Yet somewhere in your community, local chefs would love the opportunity to discuss healthy cooking with your employees.  Amateur musicians and artists would apply their creativity to your health promotion goals.  Organic farmers, pet lovers, niche writers, home gardeners, and videographers would appreciate an invitation, and they’re right in your community.  Invite these folks in, and they could inspire — not just inform — your audience.

4. Less is more. Think “telegraph message.”

The average attention span of Americans today is roughly the time it has taken you to read this sentence.  “You only have a minute to gain their attention” is an incorrect maxim.  You have about 2.7 seconds.

And then you have to keep their interest so they can act upon your communication? That’s not easy, to say the least.  You’re trying to reach employees at the same time they’re updating some files while instant messaging with co-workers while straightening up their desks while listening to a conference call.

Do they have a minute? Actually, no.

So how can you get employees to view — let alone read — your workplace communication?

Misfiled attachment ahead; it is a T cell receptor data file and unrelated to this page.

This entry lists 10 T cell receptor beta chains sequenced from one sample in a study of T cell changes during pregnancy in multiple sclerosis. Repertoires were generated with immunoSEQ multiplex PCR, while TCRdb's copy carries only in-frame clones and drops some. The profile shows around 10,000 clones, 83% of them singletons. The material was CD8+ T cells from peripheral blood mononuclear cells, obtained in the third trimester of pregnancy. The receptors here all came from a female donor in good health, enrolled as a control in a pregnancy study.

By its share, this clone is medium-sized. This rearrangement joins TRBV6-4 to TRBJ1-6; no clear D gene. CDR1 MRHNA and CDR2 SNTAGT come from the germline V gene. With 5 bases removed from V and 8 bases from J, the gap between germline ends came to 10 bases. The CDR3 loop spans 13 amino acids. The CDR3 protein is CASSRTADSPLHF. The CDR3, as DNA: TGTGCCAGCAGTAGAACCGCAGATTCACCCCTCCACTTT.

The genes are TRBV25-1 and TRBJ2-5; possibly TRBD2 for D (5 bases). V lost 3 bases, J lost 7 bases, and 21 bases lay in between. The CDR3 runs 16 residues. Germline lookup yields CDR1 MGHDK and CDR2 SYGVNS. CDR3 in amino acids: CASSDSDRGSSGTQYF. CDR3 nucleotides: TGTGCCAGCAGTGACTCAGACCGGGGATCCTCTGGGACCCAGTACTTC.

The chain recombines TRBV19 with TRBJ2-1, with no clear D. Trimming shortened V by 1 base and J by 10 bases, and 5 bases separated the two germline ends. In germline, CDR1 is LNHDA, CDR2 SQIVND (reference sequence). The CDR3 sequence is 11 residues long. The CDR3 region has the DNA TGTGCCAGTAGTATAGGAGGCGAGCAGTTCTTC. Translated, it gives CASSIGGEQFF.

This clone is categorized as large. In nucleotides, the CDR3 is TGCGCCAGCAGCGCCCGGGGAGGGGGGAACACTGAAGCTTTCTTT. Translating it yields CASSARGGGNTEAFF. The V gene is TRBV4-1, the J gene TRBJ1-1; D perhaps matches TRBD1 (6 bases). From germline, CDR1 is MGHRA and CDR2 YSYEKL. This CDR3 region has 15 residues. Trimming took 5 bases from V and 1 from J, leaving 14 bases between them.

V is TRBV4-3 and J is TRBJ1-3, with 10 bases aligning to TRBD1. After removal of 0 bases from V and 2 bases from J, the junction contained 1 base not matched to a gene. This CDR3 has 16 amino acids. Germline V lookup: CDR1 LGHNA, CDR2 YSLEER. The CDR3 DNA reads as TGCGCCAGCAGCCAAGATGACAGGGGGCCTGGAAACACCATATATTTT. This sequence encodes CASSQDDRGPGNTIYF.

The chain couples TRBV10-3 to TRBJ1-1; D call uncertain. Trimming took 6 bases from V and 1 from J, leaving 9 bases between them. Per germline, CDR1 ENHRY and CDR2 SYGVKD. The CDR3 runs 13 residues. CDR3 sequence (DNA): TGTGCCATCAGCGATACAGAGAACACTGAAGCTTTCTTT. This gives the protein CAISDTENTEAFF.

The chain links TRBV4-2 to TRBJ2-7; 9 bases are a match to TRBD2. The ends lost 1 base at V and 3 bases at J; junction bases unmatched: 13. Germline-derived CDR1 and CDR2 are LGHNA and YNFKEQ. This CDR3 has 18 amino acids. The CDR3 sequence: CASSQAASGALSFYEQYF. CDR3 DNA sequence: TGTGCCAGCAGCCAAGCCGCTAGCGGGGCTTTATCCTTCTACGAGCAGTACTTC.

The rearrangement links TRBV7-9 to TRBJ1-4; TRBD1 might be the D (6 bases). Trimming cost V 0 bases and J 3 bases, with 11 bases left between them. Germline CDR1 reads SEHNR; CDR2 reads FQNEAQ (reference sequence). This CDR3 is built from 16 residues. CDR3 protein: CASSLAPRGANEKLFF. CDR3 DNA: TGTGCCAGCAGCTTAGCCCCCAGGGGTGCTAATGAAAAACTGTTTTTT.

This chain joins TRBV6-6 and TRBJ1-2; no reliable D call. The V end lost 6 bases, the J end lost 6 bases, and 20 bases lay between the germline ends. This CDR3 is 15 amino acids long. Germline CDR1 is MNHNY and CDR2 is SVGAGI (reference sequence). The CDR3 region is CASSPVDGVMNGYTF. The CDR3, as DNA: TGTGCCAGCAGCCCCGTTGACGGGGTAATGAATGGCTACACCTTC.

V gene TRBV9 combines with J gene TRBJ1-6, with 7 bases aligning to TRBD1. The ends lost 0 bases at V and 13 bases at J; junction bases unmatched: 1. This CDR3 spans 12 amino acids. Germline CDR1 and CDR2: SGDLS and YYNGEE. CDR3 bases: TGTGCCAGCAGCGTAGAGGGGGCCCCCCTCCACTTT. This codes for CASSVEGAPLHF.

Many employees turn a deaf ear to anything involving topics they don’t understand fully.  So when they see an email about important changes to the company’s healthcare plan, for example, their tendency is to delay reading it until they absolutely must. (Example of a teaser that would get attention:  “Are your Rx prices changing next month?”)

More companies and communities are realizing the antidote is a one-two combination — brevity and clarity.  Think teasers.  Think billboard.  Make your messages easy and scannable.  Cut your articles to 100 words. Get your videos down to one minute, max. Stick to one concept.

Wellness Communication: Clarity is King

  • Getting technical and clinical.  Some organizations try to show off their intelligence by distributing long articles or emails filled with jargon and legalese.  Keep your messages simple and understandable.
  • Covering too much.  Say it quick, and make it stick.  Listen to seasoned radio sources (politicians, book authors, activists, for example) and notice how they are great at getting their point across in sound bites.  Decide on your main concept and focus on getting that message across.  Then stop.
  • Failing to highlight important copy.  Cut the gist of your message down to an “elevator speech” you can describe in a sentence or two.  Make those words the first ones readers see.  Don’t “bury” the point.